Radon is a colorless, odorless and tasteless radioactive gas that can pose a serious health risk to people. This gas is produced during the decaying process of elements like radium and uranium, and when breathed in it can damage the cells lining your lungs. The scary thing is that exposure to high levels of radon over long periods of time can lead to illness and lung cancer in people of all ages. Radon has always been here, but there’s a good chance that you’ve never even heard about it until recently.
So, what might be the main causes of radon in your home? Here’s some insight from radon mitigators in Des Moines, IA to help you better understand:
- The soil your home sits on: One of the leading causes of radon in homes is the soil beneath the home. The reason soil is a hotbed for radon is because it’s a gas that’s created from the decay of radioactive elements that naturally occur in rocks in the soil. Unfortunately, if radon is in the ground below your home—especially in underground basements—the gas will be likely to find its way inside through gaps and cracks.
- The rocks beneath your property: The rocks mixed into the soil your house sits upon contribute greatly to the amount of radon that’s able to get inside. Why rocks? The small or large rocks and stones that are underneath your house contain veins of radioactive materials that eventually decay into radon. The radon released from rocks on the outside dissipates in the outdoor air, but the radon in the rocks sitting beneath your home’s foundation is released through the small cracks leading into the house.
- The cracks and gaps in your home: No matter how sealed your home may be, there are always small cracks and gaps for air to get in through. Areas of your home like attics and crawlspaces can have a radon problem, but cement foundations are particularly concerning because of the material’s porous nature. Radon has an even easier time getting inside your home when coupled with cracks in the foundation or gaps in the flooring and around plumbing pipes. Consider filling in cracks and gaps with caulk to block radon from entering your indoor living spaces.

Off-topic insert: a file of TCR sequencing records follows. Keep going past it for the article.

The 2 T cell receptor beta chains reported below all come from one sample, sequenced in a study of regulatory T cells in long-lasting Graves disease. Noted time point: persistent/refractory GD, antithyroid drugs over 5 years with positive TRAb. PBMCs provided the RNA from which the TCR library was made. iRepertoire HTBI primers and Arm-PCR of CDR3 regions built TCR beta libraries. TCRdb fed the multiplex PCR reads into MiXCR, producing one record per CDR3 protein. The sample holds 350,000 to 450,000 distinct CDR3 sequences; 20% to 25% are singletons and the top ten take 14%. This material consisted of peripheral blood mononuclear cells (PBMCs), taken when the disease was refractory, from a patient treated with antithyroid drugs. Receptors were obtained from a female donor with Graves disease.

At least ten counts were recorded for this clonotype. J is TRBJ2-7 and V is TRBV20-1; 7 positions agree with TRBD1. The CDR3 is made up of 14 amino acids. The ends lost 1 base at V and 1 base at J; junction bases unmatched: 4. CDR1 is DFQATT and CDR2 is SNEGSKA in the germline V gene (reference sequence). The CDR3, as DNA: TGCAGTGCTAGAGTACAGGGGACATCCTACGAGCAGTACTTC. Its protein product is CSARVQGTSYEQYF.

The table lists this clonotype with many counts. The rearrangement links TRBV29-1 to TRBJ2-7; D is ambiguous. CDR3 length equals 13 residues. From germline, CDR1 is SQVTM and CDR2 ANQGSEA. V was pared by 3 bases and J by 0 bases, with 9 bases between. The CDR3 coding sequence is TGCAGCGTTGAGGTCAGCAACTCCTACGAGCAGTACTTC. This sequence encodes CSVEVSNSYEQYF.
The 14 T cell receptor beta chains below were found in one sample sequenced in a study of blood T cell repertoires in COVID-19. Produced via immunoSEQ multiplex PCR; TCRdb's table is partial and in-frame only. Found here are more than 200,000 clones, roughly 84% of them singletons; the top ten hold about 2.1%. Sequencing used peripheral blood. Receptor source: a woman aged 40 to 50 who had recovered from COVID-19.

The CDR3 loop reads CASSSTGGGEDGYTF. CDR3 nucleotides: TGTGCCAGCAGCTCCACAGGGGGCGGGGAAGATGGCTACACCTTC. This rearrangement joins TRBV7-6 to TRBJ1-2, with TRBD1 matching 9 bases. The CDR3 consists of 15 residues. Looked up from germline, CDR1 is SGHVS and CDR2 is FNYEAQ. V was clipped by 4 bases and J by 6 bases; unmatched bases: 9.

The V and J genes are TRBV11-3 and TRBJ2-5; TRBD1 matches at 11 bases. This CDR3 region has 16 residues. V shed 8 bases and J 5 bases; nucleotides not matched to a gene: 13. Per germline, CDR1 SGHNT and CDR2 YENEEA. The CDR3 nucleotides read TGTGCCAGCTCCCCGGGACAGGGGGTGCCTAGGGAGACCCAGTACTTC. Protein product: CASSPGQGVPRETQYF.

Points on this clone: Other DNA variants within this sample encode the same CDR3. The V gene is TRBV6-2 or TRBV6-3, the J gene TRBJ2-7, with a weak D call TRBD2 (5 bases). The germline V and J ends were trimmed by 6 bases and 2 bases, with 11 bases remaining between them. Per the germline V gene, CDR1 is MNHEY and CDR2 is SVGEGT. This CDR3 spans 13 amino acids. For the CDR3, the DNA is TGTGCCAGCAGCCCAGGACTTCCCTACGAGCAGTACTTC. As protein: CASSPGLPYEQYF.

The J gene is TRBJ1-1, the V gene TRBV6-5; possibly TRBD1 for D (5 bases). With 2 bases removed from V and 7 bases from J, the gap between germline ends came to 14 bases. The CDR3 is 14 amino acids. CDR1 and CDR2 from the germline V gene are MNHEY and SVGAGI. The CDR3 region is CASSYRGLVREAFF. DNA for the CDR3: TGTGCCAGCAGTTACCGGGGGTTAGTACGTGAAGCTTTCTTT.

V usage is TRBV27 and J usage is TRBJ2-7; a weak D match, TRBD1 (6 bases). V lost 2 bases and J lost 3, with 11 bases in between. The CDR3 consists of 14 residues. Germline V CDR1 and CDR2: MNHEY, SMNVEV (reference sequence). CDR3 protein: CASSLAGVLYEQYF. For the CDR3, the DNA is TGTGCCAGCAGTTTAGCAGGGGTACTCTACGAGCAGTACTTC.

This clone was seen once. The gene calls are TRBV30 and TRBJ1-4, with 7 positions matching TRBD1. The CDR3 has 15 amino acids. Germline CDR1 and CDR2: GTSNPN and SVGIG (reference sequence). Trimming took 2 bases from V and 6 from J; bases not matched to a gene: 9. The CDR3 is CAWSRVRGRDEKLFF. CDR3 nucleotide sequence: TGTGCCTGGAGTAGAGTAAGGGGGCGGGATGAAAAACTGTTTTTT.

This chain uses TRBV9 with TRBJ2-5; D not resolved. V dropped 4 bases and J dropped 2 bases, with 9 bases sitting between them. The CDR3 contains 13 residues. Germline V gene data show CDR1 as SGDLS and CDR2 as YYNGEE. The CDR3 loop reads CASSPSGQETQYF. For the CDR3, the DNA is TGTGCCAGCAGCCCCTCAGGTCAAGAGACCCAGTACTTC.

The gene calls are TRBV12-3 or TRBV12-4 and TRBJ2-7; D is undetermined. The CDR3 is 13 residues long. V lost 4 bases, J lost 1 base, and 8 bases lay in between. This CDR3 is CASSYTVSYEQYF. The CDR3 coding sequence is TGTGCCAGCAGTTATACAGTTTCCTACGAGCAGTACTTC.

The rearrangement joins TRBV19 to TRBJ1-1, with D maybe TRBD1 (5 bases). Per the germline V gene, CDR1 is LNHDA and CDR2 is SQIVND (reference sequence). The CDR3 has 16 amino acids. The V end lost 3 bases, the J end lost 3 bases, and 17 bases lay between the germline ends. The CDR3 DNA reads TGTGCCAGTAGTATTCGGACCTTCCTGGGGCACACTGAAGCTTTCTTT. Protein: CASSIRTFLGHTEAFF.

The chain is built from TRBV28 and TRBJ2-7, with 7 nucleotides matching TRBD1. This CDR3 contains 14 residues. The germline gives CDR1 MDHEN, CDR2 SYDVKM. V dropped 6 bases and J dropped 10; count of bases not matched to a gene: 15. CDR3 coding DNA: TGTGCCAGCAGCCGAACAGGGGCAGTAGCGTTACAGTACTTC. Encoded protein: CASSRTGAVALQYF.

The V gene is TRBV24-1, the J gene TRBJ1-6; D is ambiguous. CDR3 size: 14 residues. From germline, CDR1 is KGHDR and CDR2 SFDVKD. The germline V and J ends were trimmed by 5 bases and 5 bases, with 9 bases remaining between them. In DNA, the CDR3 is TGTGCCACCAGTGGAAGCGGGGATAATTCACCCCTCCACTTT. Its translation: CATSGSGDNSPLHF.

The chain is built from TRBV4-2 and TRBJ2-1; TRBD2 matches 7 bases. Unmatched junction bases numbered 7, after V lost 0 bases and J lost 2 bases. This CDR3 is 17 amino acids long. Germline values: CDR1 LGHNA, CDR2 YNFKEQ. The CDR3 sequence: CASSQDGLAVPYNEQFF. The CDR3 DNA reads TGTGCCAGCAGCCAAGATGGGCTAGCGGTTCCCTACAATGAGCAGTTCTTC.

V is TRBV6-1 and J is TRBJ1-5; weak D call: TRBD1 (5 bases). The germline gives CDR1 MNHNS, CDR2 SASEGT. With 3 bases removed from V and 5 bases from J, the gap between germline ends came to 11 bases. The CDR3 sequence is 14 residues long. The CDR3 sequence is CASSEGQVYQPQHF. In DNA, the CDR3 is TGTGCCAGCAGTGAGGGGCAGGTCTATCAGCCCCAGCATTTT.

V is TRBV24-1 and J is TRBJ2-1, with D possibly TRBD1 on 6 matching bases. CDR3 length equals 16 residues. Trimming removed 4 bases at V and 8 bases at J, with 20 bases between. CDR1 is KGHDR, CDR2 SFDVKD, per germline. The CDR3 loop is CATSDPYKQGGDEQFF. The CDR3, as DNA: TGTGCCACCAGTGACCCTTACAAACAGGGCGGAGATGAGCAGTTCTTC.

- Well water: There’s a chance that water from private wells contains radon. Well water is close to soil and rocks that may contain radon, and this is carried into your home when water is pumped in. Radon gas may release into your indoor air when you turn on the water to brush your teeth, take a shower, wash dishes or do laundry.
- Features made of natural stone: If you have natural stone in your home, like granite countertops, you need to be aware that they may contain trace amounts of radioactive elements. Though naturally occurring, the emissions from radon gas can take a serious toll on your health over time.
Call Sir Build-A-Lot today to begin working with our experienced radon mitigators in Des Moines, IA!